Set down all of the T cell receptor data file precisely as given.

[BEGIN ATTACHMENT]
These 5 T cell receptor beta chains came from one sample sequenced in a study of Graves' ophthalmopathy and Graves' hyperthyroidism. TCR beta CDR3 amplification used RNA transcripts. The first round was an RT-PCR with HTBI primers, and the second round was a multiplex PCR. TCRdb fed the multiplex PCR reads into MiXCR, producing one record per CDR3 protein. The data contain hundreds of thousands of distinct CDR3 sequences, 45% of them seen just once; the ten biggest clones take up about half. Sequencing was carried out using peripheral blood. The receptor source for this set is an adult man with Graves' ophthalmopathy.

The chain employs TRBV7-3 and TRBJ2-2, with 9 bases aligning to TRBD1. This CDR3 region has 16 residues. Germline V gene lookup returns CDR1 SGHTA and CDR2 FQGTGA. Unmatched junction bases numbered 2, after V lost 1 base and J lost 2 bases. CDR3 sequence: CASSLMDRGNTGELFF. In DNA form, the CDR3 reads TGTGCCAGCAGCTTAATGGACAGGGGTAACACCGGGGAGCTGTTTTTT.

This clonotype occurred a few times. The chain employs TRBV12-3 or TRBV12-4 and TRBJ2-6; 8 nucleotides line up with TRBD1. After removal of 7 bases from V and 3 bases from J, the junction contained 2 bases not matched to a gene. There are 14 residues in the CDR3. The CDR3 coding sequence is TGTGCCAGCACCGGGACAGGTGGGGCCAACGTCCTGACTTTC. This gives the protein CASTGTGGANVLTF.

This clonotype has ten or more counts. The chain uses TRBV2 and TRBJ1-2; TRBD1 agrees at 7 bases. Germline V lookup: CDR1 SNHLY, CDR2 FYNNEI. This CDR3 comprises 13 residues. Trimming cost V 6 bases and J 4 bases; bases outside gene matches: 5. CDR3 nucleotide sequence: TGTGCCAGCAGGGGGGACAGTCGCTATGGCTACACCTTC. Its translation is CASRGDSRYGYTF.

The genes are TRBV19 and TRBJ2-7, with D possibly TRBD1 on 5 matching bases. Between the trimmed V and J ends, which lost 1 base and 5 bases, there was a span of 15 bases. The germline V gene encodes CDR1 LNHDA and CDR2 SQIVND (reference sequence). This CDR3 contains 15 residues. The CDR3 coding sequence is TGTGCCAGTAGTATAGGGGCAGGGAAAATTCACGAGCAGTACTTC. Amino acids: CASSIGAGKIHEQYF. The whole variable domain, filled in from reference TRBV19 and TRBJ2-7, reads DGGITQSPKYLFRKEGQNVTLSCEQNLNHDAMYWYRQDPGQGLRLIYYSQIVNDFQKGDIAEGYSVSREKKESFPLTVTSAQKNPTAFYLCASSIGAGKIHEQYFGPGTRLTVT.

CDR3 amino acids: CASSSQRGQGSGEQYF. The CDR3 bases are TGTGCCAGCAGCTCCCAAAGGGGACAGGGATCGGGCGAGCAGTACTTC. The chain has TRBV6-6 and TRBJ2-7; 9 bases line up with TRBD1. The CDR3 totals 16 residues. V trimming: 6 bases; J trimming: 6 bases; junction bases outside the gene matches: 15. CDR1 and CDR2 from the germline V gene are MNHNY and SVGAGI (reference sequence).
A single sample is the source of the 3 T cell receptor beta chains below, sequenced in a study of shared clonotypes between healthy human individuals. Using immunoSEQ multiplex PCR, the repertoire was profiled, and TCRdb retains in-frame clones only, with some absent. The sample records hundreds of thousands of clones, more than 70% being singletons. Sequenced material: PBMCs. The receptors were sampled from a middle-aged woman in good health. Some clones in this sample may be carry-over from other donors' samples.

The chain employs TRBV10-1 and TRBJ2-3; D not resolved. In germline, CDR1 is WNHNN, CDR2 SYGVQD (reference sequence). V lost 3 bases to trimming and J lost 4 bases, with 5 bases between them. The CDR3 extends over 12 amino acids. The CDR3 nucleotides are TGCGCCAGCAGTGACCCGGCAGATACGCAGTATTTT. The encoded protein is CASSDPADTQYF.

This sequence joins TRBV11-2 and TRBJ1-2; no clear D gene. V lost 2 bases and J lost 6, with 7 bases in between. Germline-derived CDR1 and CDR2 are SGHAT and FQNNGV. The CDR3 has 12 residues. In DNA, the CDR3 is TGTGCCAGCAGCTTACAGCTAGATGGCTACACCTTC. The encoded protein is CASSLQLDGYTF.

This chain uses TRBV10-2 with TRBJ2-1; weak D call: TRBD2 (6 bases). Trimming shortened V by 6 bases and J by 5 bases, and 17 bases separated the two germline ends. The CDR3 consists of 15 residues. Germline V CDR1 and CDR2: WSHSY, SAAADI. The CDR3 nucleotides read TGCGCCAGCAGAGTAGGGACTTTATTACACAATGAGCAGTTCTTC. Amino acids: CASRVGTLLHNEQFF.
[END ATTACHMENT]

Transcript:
These 5 T cell receptor beta chains came from one sample sequenced in a study of Graves' ophthalmopathy and Graves' hyperthyroidism. TCR beta CDR3 amplification used RNA transcripts. The first round was an RT-PCR with HTBI primers, and the second round was a multiplex PCR. TCRdb fed the multiplex PCR reads into MiXCR, producing one record per CDR3 protein. The data contain hundreds of thousands of distinct CDR3 sequences, 45% of them seen just once; the ten biggest clones take up about half. Sequencing was carried out using peripheral blood. The receptor source for this set is an adult man with Graves' ophthalmopathy.

The chain employs TRBV7-3 and TRBJ2-2, with 9 bases aligning to TRBD1. This CDR3 region has 16 residues. Germline V gene lookup returns CDR1 SGHTA and CDR2 FQGTGA. Unmatched junction bases numbered 2, after V lost 1 base and J lost 2 bases. CDR3 sequence: CASSLMDRGNTGELFF. In DNA form, the CDR3 reads TGTGCCAGCAGCTTAATGGACAGGGGTAACACCGGGGAGCTGTTTTTT.

This clonotype occurred a few times. The chain employs TRBV12-3 or TRBV12-4 and TRBJ2-6; 8 nucleotides line up with TRBD1. After removal of 7 bases from V and 3 bases from J, the junction contained 2 bases not matched to a gene. There are 14 residues in the CDR3. The CDR3 coding sequence is TGTGCCAGCACCGGGACAGGTGGGGCCAACGTCCTGACTTTC. This gives the protein CASTGTGGANVLTF.

This clonotype has ten or more counts. The chain uses TRBV2 and TRBJ1-2; TRBD1 agrees at 7 bases. Germline V lookup: CDR1 SNHLY, CDR2 FYNNEI. This CDR3 comprises 13 residues. Trimming cost V 6 bases and J 4 bases; bases outside gene matches: 5. CDR3 nucleotide sequence: TGTGCCAGCAGGGGGGACAGTCGCTATGGCTACACCTTC. Its translation is CASRGDSRYGYTF.

The genes are TRBV19 and TRBJ2-7, with D possibly TRBD1 on 5 matching bases. Between the trimmed V and J ends, which lost 1 base and 5 bases, there was a span of 15 bases. The germline V gene encodes CDR1 LNHDA and CDR2 SQIVND (reference sequence). This CDR3 contains 15 residues. The CDR3 coding sequence is TGTGCCAGTAGTATAGGGGCAGGGAAAATTCACGAGCAGTACTTC. Amino acids: CASSIGAGKIHEQYF. The whole variable domain, filled in from reference TRBV19 and TRBJ2-7, reads DGGITQSPKYLFRKEGQNVTLSCEQNLNHDAMYWYRQDPGQGLRLIYYSQIVNDFQKGDIAEGYSVSREKKESFPLTVTSAQKNPTAFYLCASSIGAGKIHEQYFGPGTRLTVT.

CDR3 amino acids: CASSSQRGQGSGEQYF. The CDR3 bases are TGTGCCAGCAGCTCCCAAAGGGGACAGGGATCGGGCGAGCAGTACTTC. The chain has TRBV6-6 and TRBJ2-7; 9 bases line up with TRBD1. The CDR3 totals 16 residues. V trimming: 6 bases; J trimming: 6 bases; junction bases outside the gene matches: 15. CDR1 and CDR2 from the germline V gene are MNHNY and SVGAGI (reference sequence).
A single sample is the source of the 3 T cell receptor beta chains below, sequenced in a study of shared clonotypes between healthy human individuals. Using immunoSEQ multiplex PCR, the repertoire was profiled, and TCRdb retains in-frame clones only, with some absent. The sample records hundreds of thousands of clones, more than 70% being singletons. Sequenced material: PBMCs. The receptors were sampled from a middle-aged woman in good health. Some clones in this sample may be carry-over from other donors' samples.

The chain employs TRBV10-1 and TRBJ2-3; D not resolved. In germline, CDR1 is WNHNN, CDR2 SYGVQD (reference sequence). V lost 3 bases to trimming and J lost 4 bases, with 5 bases between them. The CDR3 extends over 12 amino acids. The CDR3 nucleotides are TGCGCCAGCAGTGACCCGGCAGATACGCAGTATTTT. The encoded protein is CASSDPADTQYF.

This sequence joins TRBV11-2 and TRBJ1-2; no clear D gene. V lost 2 bases and J lost 6, with 7 bases in between. Germline-derived CDR1 and CDR2 are SGHAT and FQNNGV. The CDR3 has 12 residues. In DNA, the CDR3 is TGTGCCAGCAGCTTACAGCTAGATGGCTACACCTTC. The encoded protein is CASSLQLDGYTF.

This chain uses TRBV10-2 with TRBJ2-1; weak D call: TRBD2 (6 bases). Trimming shortened V by 6 bases and J by 5 bases, and 17 bases separated the two germline ends. The CDR3 consists of 15 residues. Germline V CDR1 and CDR2: WSHSY, SAAADI. The CDR3 nucleotides read TGCGCCAGCAGAGTAGGGACTTTATTACACAATGAGCAGTTCTTC. Amino acids: CASRVGTLLHNEQFF.